UCLA students call about 11,000 Uber and Lyft rides that never leave campus every week, raising concerns about the environmental impact of unnecessary trips.
Here is the article, via Jessica Roberts. I can’t say I am crazy about the framing however — have you tried walking across UCLA campus? You could just as soon write an article criticizing the people who don’t do bulk shopping, thereby creating unnecessary car trips to the store. Students who live on campus hardly seem like the worst environmental offenders or anywhere close to it.
Here is a reprise from my January 17 column:
The real power here is held by government employees, especially those in critical jobs. Let’s say that more TSA screeners decided to walk off the job. It’s already the case that the TSA absentee rate has gone up to 7.6 percent, from 3.2 percent a year ago. It is possible to imagine screeners staying home in much greater numbers, thus crippling the entire nation. That could either force President Donald Trump’s hand or lead to a congressional override of a potential presidential veto.
And the close:
So what does the final equilibrium look like? Some number of extra weeks (months?) of talking about Trump and the wall. Trump over time becoming less popular. Congressional Republicans folding, and Trump lying about both the outcome and the process. Democrats looking better, at least relatively. Federal workers emerging with bruised morale, but mostly intact.
If you think those are implausible outcomes, you haven’t been paying close enough attention to the last two years.
File under Prophets of the Marginal Revolution…
Dozens of air traffic controllers are keeping Austin-Bergstrom International Airport functioning smoothly through the longest government shutdown in US history — and all without a paycheck.
Friday was the first payday since the shutdown began and while hundreds of thousands of federal workers can expect to be paid for the work they put in during the shutdown, they are not receiving paychecks until it ends. Tuesday marks Day 25 of the shutdown.
Austin pilots want to do what they can to help their aviation fellows who are affected by the shutdown.
“Those controllers have always had my back, during the normal flights and the rare times that I’ve had a slight abnormal flight that caused me concern,” Ken VeArd said, a longtime pilot.
VeArd recently posted on social media asking his fellow pilots to help him give back to ABIA’s controllers.
“I just made a post saying this is what I am thinking about doing and before I knew it, it just got out of control,” he said. “Whether you need diapers, milk or eggs, or even if all you need is a six pack of beer,” VeArd hopes it’s the small things that will make a difference.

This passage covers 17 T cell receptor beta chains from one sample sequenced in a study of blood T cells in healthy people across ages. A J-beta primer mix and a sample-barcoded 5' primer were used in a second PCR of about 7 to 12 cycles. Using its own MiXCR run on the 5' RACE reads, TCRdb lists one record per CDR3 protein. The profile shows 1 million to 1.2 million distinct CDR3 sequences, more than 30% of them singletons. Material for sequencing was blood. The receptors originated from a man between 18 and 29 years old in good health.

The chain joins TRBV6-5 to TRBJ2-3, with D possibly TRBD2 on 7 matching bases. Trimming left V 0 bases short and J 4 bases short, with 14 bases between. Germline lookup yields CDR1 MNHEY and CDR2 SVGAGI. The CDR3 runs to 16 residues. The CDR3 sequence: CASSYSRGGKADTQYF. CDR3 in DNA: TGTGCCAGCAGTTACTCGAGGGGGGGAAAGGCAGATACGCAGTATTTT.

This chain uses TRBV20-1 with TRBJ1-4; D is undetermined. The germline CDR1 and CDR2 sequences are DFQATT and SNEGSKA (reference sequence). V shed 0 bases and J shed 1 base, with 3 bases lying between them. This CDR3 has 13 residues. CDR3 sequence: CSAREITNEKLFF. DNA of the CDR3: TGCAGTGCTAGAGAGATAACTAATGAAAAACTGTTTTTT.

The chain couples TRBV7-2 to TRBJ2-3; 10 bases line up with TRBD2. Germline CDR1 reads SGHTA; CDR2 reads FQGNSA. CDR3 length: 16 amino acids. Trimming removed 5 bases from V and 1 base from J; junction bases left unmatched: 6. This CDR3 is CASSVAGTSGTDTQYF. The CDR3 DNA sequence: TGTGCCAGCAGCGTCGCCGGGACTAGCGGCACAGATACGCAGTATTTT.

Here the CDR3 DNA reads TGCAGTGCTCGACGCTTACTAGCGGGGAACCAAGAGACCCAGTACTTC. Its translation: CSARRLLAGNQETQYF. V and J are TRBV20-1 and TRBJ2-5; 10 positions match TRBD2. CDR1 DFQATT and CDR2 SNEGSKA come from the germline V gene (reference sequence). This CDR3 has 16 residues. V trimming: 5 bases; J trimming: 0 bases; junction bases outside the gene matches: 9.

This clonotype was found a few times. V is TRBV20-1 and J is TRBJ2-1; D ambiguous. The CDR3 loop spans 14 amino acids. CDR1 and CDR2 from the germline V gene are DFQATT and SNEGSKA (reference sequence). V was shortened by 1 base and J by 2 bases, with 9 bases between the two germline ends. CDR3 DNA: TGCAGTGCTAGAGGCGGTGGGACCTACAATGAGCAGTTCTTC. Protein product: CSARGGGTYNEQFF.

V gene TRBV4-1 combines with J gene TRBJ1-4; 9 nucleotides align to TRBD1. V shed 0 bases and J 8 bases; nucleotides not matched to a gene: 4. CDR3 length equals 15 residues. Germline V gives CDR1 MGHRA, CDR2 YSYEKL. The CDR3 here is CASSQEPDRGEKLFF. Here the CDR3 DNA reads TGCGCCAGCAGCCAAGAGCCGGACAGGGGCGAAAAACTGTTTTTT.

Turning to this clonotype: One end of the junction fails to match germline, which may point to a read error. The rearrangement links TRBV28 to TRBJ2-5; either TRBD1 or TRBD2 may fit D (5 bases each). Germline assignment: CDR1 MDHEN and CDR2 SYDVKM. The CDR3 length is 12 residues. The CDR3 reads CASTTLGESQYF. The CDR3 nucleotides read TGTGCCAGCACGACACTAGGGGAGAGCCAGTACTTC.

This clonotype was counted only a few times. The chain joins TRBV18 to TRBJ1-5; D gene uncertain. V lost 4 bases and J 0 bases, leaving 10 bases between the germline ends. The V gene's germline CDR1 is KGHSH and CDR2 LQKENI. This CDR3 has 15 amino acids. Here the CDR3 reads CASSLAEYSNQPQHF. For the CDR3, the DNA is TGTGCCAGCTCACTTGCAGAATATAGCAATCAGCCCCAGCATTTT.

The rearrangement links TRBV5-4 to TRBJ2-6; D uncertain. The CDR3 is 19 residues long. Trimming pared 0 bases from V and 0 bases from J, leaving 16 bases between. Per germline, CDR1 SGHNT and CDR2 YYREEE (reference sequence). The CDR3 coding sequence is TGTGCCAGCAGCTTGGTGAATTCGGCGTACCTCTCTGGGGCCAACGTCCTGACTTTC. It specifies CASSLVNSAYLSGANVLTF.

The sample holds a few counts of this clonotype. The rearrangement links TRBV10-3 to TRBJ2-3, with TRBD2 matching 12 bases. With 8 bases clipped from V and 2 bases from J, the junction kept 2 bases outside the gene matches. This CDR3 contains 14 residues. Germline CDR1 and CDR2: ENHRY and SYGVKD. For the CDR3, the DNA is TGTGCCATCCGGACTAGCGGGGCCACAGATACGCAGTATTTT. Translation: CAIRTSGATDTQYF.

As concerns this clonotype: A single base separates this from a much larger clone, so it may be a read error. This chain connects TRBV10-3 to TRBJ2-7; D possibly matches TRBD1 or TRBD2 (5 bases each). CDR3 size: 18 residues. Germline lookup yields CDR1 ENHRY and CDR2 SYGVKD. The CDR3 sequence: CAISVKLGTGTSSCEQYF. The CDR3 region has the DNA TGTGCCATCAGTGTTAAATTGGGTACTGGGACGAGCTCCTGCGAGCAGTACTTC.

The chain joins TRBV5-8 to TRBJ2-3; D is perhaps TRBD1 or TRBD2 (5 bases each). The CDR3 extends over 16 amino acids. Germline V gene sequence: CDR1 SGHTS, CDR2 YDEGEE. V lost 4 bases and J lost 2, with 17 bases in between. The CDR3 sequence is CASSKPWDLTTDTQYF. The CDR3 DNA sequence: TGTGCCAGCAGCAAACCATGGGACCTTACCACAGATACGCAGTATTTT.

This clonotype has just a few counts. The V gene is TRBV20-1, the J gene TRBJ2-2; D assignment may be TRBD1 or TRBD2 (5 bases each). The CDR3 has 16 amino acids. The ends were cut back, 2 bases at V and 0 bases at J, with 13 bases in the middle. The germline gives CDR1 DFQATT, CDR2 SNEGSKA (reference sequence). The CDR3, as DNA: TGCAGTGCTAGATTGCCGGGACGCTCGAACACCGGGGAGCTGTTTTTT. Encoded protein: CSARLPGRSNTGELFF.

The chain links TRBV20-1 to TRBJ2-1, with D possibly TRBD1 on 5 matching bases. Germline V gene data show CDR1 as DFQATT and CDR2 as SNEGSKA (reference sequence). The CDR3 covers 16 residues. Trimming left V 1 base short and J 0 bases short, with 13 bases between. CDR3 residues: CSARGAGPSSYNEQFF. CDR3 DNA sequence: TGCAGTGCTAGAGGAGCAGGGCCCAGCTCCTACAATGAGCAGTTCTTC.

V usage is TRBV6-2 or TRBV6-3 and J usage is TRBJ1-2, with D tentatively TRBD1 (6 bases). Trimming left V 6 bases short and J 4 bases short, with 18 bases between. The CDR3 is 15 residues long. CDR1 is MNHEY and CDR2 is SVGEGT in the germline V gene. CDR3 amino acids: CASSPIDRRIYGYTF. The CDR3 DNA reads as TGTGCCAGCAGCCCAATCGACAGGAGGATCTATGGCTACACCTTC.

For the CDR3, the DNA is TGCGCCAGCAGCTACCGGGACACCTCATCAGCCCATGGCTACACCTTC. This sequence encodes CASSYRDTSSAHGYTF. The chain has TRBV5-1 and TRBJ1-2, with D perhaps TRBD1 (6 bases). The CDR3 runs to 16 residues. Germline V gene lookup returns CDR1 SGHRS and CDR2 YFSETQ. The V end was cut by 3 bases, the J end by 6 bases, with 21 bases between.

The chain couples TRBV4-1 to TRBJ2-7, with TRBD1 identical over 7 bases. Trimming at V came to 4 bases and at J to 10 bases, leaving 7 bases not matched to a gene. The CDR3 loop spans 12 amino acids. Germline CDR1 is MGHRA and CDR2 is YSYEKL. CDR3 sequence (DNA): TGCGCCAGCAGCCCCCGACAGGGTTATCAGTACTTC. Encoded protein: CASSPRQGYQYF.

He’s been buying $20 gift cards from H-E-B for the controllers.
“My biggest concern with this thing is that we try to do something nice for our air traffic control friends and it turns out to be a problem, we don’t want to make problems any worse than it is,” VeArd said. “So we capped it at $20.”
This was a really good one, here is the text and audio. The opening:
TYLER COWEN: I’m here today with the great Larissa MacFarquhar. She is a staff writer for the New Yorker, considered by many to write the very best and most interesting profiles of anyone in the business. She has a very well-known book called Strangers Drowning. The subtitle is Impossible Idealism, Drastic Choices, and the Urge to Help. It’s about extreme altruists. And she’s now working on a book on people’s decisions whether or not to leave their hometown.
Here is one excerpt proper:
COWEN: If you’re an extreme altruist, are you too subject to manipulation by others? If you care so much about so many other people, and those people actually can be harmed pretty easily at low cost, does this mean that you, the extreme altruist, you just go through life being manipulated?
MACFARQUHAR It’s funny you say that because one thing that I have noticed about the extreme altruist . . . You know what? I don’t want to call them extreme altruists. I think they’re people with a very strong sense of duty.
The people I met were very, very different from each other, but one thing they had in common is they really, really barely cared about what other people thought. They had to feel that way because almost everyone they met thought they were at best weirdos, and at worst dangerous megalomaniacs. So they were unconventional in their degree of duty but also in many other ways.
COWEN: They didn’t care at all what people thought about anything they did like how they dressed or . . . ?